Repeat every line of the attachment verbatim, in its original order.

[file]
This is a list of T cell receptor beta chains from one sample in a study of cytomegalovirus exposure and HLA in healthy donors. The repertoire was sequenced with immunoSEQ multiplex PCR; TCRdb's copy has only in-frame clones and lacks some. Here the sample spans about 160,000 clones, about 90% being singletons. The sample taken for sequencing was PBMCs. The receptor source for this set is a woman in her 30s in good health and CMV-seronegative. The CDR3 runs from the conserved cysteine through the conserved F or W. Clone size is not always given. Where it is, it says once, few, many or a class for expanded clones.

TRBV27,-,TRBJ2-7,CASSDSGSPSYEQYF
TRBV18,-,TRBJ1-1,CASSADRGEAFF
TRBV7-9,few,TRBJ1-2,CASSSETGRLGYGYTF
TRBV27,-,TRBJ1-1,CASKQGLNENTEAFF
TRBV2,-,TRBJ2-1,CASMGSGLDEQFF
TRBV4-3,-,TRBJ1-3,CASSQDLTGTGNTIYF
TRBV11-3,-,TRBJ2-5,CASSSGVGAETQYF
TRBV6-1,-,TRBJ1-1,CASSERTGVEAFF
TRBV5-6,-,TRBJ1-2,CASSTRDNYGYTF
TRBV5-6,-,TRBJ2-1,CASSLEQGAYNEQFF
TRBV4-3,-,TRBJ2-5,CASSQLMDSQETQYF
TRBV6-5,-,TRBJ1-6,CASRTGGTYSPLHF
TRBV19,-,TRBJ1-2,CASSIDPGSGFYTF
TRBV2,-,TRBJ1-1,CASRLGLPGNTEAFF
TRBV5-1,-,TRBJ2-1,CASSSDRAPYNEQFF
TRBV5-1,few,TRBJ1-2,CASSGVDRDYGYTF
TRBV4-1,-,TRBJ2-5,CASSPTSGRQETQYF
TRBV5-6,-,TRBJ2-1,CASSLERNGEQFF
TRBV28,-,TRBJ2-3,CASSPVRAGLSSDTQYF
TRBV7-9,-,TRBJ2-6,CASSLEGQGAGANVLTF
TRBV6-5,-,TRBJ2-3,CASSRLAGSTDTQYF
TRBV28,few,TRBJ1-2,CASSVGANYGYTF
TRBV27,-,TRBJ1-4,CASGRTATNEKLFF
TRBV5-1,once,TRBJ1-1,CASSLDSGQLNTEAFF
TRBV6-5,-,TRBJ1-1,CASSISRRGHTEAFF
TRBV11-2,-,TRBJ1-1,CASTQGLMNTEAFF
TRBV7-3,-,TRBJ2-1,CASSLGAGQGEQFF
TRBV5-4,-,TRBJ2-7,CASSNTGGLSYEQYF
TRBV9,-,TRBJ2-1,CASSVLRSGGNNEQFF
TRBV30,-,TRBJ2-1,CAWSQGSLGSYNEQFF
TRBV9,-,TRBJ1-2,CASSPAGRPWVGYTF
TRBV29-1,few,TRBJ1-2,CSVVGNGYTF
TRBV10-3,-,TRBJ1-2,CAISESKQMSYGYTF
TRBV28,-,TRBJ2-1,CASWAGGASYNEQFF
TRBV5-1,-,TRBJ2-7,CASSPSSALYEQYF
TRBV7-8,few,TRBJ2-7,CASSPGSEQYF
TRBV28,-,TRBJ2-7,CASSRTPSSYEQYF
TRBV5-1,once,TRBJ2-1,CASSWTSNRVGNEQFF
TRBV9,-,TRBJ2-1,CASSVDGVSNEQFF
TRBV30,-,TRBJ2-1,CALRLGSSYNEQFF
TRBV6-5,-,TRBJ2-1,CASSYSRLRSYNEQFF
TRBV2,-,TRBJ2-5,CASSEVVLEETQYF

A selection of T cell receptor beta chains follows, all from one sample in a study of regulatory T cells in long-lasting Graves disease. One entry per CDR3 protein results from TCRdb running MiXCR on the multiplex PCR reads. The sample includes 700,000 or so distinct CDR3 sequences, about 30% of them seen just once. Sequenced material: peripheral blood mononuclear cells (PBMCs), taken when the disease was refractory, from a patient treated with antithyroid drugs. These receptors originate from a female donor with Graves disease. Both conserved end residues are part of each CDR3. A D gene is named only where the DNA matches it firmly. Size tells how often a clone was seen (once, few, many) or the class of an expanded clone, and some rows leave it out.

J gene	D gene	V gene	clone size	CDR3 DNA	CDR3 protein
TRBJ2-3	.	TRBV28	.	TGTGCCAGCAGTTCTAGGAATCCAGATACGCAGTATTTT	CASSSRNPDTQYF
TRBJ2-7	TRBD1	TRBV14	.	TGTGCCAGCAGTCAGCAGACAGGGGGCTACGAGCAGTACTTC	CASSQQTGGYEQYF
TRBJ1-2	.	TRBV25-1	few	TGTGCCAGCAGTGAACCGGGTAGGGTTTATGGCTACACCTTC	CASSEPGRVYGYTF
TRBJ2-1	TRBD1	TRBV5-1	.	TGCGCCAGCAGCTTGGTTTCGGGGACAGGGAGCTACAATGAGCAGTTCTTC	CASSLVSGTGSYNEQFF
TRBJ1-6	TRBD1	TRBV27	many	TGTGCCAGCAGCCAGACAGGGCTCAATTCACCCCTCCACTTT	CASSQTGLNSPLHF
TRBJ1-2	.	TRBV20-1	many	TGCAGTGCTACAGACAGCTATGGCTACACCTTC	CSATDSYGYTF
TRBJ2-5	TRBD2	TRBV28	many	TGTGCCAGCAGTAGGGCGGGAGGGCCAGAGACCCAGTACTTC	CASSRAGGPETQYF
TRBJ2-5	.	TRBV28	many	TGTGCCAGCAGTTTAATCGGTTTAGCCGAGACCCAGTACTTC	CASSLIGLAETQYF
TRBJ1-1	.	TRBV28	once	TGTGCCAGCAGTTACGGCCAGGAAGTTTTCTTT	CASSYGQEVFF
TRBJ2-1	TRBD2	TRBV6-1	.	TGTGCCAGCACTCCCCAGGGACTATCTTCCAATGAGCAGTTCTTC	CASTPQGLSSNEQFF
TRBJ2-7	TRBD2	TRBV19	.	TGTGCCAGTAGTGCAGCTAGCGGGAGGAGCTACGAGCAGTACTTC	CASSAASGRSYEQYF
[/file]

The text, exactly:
This is a list of T cell receptor beta chains from one sample in a study of cytomegalovirus exposure and HLA in healthy donors. The repertoire was sequenced with immunoSEQ multiplex PCR; TCRdb's copy has only in-frame clones and lacks some. Here the sample spans about 160,000 clones, about 90% being singletons. The sample taken for sequencing was PBMCs. The receptor source for this set is a woman in her 30s in good health and CMV-seronegative. The CDR3 runs from the conserved cysteine through the conserved F or W. Clone size is not always given. Where it is, it says once, few, many or a class for expanded clones.

TRBV27,-,TRBJ2-7,CASSDSGSPSYEQYF
TRBV18,-,TRBJ1-1,CASSADRGEAFF
TRBV7-9,few,TRBJ1-2,CASSSETGRLGYGYTF
TRBV27,-,TRBJ1-1,CASKQGLNENTEAFF
TRBV2,-,TRBJ2-1,CASMGSGLDEQFF
TRBV4-3,-,TRBJ1-3,CASSQDLTGTGNTIYF
TRBV11-3,-,TRBJ2-5,CASSSGVGAETQYF
TRBV6-1,-,TRBJ1-1,CASSERTGVEAFF
TRBV5-6,-,TRBJ1-2,CASSTRDNYGYTF
TRBV5-6,-,TRBJ2-1,CASSLEQGAYNEQFF
TRBV4-3,-,TRBJ2-5,CASSQLMDSQETQYF
TRBV6-5,-,TRBJ1-6,CASRTGGTYSPLHF
TRBV19,-,TRBJ1-2,CASSIDPGSGFYTF
TRBV2,-,TRBJ1-1,CASRLGLPGNTEAFF
TRBV5-1,-,TRBJ2-1,CASSSDRAPYNEQFF
TRBV5-1,few,TRBJ1-2,CASSGVDRDYGYTF
TRBV4-1,-,TRBJ2-5,CASSPTSGRQETQYF
TRBV5-6,-,TRBJ2-1,CASSLERNGEQFF
TRBV28,-,TRBJ2-3,CASSPVRAGLSSDTQYF
TRBV7-9,-,TRBJ2-6,CASSLEGQGAGANVLTF
TRBV6-5,-,TRBJ2-3,CASSRLAGSTDTQYF
TRBV28,few,TRBJ1-2,CASSVGANYGYTF
TRBV27,-,TRBJ1-4,CASGRTATNEKLFF
TRBV5-1,once,TRBJ1-1,CASSLDSGQLNTEAFF
TRBV6-5,-,TRBJ1-1,CASSISRRGHTEAFF
TRBV11-2,-,TRBJ1-1,CASTQGLMNTEAFF
TRBV7-3,-,TRBJ2-1,CASSLGAGQGEQFF
TRBV5-4,-,TRBJ2-7,CASSNTGGLSYEQYF
TRBV9,-,TRBJ2-1,CASSVLRSGGNNEQFF
TRBV30,-,TRBJ2-1,CAWSQGSLGSYNEQFF
TRBV9,-,TRBJ1-2,CASSPAGRPWVGYTF
TRBV29-1,few,TRBJ1-2,CSVVGNGYTF
TRBV10-3,-,TRBJ1-2,CAISESKQMSYGYTF
TRBV28,-,TRBJ2-1,CASWAGGASYNEQFF
TRBV5-1,-,TRBJ2-7,CASSPSSALYEQYF
TRBV7-8,few,TRBJ2-7,CASSPGSEQYF
TRBV28,-,TRBJ2-7,CASSRTPSSYEQYF
TRBV5-1,once,TRBJ2-1,CASSWTSNRVGNEQFF
TRBV9,-,TRBJ2-1,CASSVDGVSNEQFF
TRBV30,-,TRBJ2-1,CALRLGSSYNEQFF
TRBV6-5,-,TRBJ2-1,CASSYSRLRSYNEQFF
TRBV2,-,TRBJ2-5,CASSEVVLEETQYF

A selection of T cell receptor beta chains follows, all from one sample in a study of regulatory T cells in long-lasting Graves disease. One entry per CDR3 protein results from TCRdb running MiXCR on the multiplex PCR reads. The sample includes 700,000 or so distinct CDR3 sequences, about 30% of them seen just once. Sequenced material: peripheral blood mononuclear cells (PBMCs), taken when the disease was refractory, from a patient treated with antithyroid drugs. These receptors originate from a female donor with Graves disease. Both conserved end residues are part of each CDR3. A D gene is named only where the DNA matches it firmly. Size tells how often a clone was seen (once, few, many) or the class of an expanded clone, and some rows leave it out.

J gene	D gene	V gene	clone size	CDR3 DNA	CDR3 protein
TRBJ2-3	.	TRBV28	.	TGTGCCAGCAGTTCTAGGAATCCAGATACGCAGTATTTT	CASSSRNPDTQYF
TRBJ2-7	TRBD1	TRBV14	.	TGTGCCAGCAGTCAGCAGACAGGGGGCTACGAGCAGTACTTC	CASSQQTGGYEQYF
TRBJ1-2	.	TRBV25-1	few	TGTGCCAGCAGTGAACCGGGTAGGGTTTATGGCTACACCTTC	CASSEPGRVYGYTF
TRBJ2-1	TRBD1	TRBV5-1	.	TGCGCCAGCAGCTTGGTTTCGGGGACAGGGAGCTACAATGAGCAGTTCTTC	CASSLVSGTGSYNEQFF
TRBJ1-6	TRBD1	TRBV27	many	TGTGCCAGCAGCCAGACAGGGCTCAATTCACCCCTCCACTTT	CASSQTGLNSPLHF
TRBJ1-2	.	TRBV20-1	many	TGCAGTGCTACAGACAGCTATGGCTACACCTTC	CSATDSYGYTF
TRBJ2-5	TRBD2	TRBV28	many	TGTGCCAGCAGTAGGGCGGGAGGGCCAGAGACCCAGTACTTC	CASSRAGGPETQYF
TRBJ2-5	.	TRBV28	many	TGTGCCAGCAGTTTAATCGGTTTAGCCGAGACCCAGTACTTC	CASSLIGLAETQYF
TRBJ1-1	.	TRBV28	once	TGTGCCAGCAGTTACGGCCAGGAAGTTTTCTTT	CASSYGQEVFF
TRBJ2-1	TRBD2	TRBV6-1	.	TGTGCCAGCACTCCCCAGGGACTATCTTCCAATGAGCAGTTCTTC	CASTPQGLSSNEQFF
TRBJ2-7	TRBD2	TRBV19	.	TGTGCCAGTAGTGCAGCTAGCGGGAGGAGCTACGAGCAGTACTTC	CASSAASGRSYEQYF